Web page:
The Salvation Army met last week with some of the city's leading business executives in an attempt to gather the necessary money they need before they break the ground on a $105 million community center project on Dudley Street. The proposed Ray and Joan Kroc center to be built on land that has been cleared at the corner of Clifton Street will be the largest facility of its kind in the neighborhood and would transform a currently forlorn stretch of the Dudley corridor.
"We have to raise about $20 million before we can put a shovel on the ground," Major Raphael Jackson of the Salvation Army said in a phone interview. "We're cautiously optimistic, hoping that it will come because we really don't want to wait. If we slow down or change our plans it means less of a community center for these kids."
Jackson and the Salvation Army say they are slowly losing the value of the $85 million Kroc family donation, due to inflation and devaluing of the dollar, meaning the longer it takes them to get to building the less they really can afford.
"Every day that we don't get going it takes out of the value of the money we have, ergo the product we can produce, isn't as great," he said.
The recent gathering was an attempt to get donations from some of the leading businesses in the area, including the Boston Foundation, the Flatley Companies, Liberty Mutual Group, and Sovereign Bank. Jackson explained that while many of the people at the meeting were simply representatives for the companies and not authorized to sign checks, they did get half million dollars in two commitments, as well as a promise from Thomas Flatley, president of the Flatley Company.
"Flately made a commitment that any donations that came to fruition through this event, he would match by twenty percent," Jackson said. "These men have committed a lot of money."
The final tally is yet to be in from that night but the Salvation Army was anticipating a need to continue fundraising.
The 90,000 square foot site has already faced some serious changes because of the delay in building. Originally slated to start last spring, construction will now be pushed off until November or December, said Jackson. That lapse has cost the Kroc Center its child day care program, and, for the time being, its soccer field.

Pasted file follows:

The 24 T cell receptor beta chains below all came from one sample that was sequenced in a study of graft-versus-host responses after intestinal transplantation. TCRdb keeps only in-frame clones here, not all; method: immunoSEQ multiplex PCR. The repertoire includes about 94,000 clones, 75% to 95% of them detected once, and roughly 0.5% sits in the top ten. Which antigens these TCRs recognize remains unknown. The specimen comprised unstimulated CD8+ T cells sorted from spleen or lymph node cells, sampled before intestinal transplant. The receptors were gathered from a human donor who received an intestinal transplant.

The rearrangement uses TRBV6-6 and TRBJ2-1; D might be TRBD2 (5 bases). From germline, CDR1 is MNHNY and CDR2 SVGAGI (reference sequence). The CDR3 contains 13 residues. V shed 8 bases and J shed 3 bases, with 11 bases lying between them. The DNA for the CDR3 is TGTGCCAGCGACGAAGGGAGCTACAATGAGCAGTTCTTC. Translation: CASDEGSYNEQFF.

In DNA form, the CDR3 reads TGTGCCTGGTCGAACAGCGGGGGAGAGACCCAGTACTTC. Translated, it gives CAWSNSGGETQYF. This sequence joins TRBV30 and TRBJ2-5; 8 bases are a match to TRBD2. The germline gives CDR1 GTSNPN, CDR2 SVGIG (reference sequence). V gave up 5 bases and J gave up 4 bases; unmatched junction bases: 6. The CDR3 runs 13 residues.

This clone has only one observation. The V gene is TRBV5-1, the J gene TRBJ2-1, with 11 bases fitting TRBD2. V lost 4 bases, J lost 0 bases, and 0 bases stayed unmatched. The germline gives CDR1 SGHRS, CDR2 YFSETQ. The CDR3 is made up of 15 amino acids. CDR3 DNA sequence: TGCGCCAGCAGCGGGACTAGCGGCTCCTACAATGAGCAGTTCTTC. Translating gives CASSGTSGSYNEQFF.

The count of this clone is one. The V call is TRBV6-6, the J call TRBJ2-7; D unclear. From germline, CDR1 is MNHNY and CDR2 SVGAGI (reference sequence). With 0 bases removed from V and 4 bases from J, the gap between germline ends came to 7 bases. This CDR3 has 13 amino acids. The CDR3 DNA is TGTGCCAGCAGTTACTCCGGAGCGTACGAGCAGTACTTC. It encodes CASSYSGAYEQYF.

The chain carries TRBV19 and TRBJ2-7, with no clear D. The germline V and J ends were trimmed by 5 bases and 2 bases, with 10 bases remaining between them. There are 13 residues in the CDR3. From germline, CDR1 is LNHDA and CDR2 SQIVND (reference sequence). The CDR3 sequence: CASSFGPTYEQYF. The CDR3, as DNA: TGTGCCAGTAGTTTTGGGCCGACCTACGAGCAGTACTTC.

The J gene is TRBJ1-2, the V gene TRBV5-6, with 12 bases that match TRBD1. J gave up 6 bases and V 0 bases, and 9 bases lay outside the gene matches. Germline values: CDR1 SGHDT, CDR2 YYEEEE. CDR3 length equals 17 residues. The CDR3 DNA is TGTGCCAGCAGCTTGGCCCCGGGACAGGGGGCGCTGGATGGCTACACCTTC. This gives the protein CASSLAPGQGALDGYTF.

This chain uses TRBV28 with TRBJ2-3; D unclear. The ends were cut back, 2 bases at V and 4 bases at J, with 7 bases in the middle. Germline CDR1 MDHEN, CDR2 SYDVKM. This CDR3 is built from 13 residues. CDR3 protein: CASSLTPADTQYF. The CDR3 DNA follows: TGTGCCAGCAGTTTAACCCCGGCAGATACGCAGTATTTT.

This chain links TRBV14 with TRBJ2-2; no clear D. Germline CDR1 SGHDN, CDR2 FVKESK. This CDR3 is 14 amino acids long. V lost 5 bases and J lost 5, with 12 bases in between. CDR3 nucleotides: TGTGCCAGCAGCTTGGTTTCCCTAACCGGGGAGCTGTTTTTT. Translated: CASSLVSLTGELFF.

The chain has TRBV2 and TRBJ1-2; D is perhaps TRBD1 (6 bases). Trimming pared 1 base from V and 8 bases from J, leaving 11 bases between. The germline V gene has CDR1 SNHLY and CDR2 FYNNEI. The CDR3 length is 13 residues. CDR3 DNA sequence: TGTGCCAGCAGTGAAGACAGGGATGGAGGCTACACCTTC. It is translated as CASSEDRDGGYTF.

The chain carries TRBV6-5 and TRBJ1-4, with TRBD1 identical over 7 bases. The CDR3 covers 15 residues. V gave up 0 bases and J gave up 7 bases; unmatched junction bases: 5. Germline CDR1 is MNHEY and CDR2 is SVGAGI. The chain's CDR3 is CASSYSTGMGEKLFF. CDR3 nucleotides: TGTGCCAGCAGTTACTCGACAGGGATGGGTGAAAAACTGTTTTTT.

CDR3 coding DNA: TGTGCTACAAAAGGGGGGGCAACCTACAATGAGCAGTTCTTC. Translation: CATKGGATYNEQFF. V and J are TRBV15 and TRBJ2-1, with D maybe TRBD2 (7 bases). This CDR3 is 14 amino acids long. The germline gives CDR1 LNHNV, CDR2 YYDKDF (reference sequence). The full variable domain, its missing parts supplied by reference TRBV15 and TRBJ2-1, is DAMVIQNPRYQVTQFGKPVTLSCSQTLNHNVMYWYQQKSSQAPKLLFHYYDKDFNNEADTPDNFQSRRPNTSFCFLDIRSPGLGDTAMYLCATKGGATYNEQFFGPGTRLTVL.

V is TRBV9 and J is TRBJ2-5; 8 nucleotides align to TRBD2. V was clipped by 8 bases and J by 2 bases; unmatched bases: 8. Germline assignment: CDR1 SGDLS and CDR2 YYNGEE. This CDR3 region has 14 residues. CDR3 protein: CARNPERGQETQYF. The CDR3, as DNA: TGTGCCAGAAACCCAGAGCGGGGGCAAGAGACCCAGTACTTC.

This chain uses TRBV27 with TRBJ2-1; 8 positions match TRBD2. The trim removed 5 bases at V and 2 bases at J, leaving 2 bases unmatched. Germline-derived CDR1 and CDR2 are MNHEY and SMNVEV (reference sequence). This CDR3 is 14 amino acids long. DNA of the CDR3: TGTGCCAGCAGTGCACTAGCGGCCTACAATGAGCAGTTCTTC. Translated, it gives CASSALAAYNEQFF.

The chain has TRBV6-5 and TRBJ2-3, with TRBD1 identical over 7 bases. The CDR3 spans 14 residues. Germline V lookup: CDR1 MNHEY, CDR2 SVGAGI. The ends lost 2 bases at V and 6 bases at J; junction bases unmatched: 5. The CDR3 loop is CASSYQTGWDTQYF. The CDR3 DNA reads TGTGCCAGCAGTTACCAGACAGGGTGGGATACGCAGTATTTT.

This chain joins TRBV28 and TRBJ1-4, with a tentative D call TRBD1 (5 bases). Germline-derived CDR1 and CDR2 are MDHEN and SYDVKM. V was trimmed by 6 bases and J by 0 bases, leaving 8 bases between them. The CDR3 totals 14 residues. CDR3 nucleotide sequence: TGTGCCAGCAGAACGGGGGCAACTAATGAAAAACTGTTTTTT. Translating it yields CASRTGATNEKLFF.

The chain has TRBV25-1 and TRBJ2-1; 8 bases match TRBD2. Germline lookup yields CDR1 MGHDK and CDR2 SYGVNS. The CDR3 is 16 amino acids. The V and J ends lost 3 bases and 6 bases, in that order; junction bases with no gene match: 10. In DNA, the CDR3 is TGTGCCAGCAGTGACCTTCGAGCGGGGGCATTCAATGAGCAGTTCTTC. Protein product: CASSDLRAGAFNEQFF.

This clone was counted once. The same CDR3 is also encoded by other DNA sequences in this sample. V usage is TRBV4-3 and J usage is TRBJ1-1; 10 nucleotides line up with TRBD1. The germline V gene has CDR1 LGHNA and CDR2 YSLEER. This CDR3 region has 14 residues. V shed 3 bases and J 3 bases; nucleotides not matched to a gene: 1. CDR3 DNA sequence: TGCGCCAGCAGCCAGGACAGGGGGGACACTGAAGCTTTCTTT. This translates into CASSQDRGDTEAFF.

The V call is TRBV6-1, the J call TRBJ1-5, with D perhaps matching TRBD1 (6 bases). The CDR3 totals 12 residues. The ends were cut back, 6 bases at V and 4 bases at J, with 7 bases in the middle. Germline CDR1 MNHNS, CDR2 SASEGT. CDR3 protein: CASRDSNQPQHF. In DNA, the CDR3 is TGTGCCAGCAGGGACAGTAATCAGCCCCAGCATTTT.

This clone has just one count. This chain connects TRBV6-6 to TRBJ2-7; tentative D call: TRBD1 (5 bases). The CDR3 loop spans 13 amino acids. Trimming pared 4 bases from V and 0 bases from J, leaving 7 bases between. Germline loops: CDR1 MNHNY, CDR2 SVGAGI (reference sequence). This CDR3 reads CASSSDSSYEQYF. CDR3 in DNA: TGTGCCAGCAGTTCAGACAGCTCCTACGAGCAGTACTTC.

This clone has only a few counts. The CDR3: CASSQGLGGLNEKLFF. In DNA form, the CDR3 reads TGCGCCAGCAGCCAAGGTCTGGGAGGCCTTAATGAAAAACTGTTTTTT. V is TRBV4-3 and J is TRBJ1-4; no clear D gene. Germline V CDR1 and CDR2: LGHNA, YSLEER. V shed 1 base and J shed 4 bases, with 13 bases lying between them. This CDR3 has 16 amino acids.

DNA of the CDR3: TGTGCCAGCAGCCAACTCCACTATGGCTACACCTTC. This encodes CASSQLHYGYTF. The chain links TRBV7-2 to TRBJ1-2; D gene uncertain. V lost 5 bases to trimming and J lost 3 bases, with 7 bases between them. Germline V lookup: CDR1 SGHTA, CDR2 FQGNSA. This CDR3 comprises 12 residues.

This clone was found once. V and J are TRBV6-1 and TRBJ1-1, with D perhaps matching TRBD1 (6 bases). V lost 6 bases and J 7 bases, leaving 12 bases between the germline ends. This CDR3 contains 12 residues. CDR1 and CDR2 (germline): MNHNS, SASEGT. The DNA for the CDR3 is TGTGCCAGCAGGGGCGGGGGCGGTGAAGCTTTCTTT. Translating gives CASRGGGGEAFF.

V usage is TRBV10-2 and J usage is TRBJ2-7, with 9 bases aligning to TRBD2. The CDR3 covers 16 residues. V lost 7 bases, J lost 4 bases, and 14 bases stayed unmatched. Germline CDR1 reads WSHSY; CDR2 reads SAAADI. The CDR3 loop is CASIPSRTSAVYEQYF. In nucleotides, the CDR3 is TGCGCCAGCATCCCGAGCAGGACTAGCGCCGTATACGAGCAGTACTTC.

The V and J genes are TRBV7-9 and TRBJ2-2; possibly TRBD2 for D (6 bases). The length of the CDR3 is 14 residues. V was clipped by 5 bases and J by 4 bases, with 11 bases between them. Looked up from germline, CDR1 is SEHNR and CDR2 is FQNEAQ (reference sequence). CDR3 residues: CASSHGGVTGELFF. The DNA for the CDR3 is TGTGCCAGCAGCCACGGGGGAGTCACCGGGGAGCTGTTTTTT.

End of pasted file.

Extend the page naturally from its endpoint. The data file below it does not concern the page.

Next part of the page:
"We have to cut the day care center. We feel that since our day care center isn't a huge day care center, it would be more advantageous for us to have a place that other day care centers can use, rather than having our own," said Jackson, who still picked out the positives from the cut. "It's encouraging us for a level of collaboration."
The original plans for the center had called for day-care services for up to 40 toddlers, from ages two years, nine months, up until the age of five. It was to be opened and staffed all day every day, a cost the Salvation Army decided was not worth paying with the sacrifice of some of its other programs.
"Joan Kroc wanted something with a wow factor, something that wasn't just typical of what the Salvation Army does, wasn't just four walls," Jackson said of the legacy left by the family that ran McDonalds. "We had the architect dream and now we are running into reality. We have to do something that we can financially build, so maybe a couple of the fancy things that were there are now being removed."
The second major removal is something that Jackson stressed is not a permanent cut at this point, since the Salvation Army will still be the owner of the land. The $2.5 million soccer field planned for across the street has temporarily been removed from the budget, due to safety concerns about the site being above the grade of the roadway. But the Salvation Army will continue to work on achieving that goal, maybe at a later stage of the development of the Dudley Street site. The planners decided that $2.5 million could be spent more wisely on the rest of the project and might try and get someone to sponsor the field and buy the naming rights.
Once the final $20 million or so is raised, builders and contractors are telling the Salvation Army it will take roughly 18-20 months to build the Kroc facility. Jackson said they are cautious with that estimate, but would certainly love to see it done as soon as possible. All of it, he says, comes down to the money.
"The fundraising is the big step, and we have pretty much zeroed down and we are waiting for new numbers and we are hoping that after all of these cuts it will be something that we can live with," he said. "We are moving forward with the expectations pretty high."